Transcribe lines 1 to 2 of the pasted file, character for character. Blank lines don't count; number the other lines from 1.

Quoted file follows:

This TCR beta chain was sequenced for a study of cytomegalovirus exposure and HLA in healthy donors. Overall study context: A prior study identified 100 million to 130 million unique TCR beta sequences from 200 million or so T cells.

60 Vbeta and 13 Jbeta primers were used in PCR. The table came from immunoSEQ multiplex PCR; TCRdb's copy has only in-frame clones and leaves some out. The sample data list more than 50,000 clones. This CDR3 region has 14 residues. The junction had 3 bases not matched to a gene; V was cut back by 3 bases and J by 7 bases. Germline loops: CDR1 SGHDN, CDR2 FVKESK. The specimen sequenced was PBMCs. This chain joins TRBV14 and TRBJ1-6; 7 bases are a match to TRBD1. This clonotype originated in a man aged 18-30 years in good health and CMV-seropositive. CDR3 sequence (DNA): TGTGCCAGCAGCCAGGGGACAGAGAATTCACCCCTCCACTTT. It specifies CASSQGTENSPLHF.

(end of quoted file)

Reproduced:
This TCR beta chain was sequenced for a study of cytomegalovirus exposure and HLA in healthy donors. Overall study context: A prior study identified 100 million to 130 million unique TCR beta sequences from 200 million or so T cells.

60 Vbeta and 13 Jbeta primers were used in PCR. The table came from immunoSEQ multiplex PCR; TCRdb's copy has only in-frame clones and leaves some out. The sample data list more than 50,000 clones. This CDR3 region has 14 residues. The junction had 3 bases not matched to a gene; V was cut back by 3 bases and J by 7 bases. Germline loops: CDR1 SGHDN, CDR2 FVKESK. The specimen sequenced was PBMCs. This chain joins TRBV14 and TRBJ1-6; 7 bases are a match to TRBD1. This clonotype originated in a man aged 18-30 years in good health and CMV-seropositive. CDR3 sequence (DNA): TGTGCCAGCAGCCAGGGGACAGAGAATTCACCCCTCCACTTT. It specifies CASSQGTENSPLHF.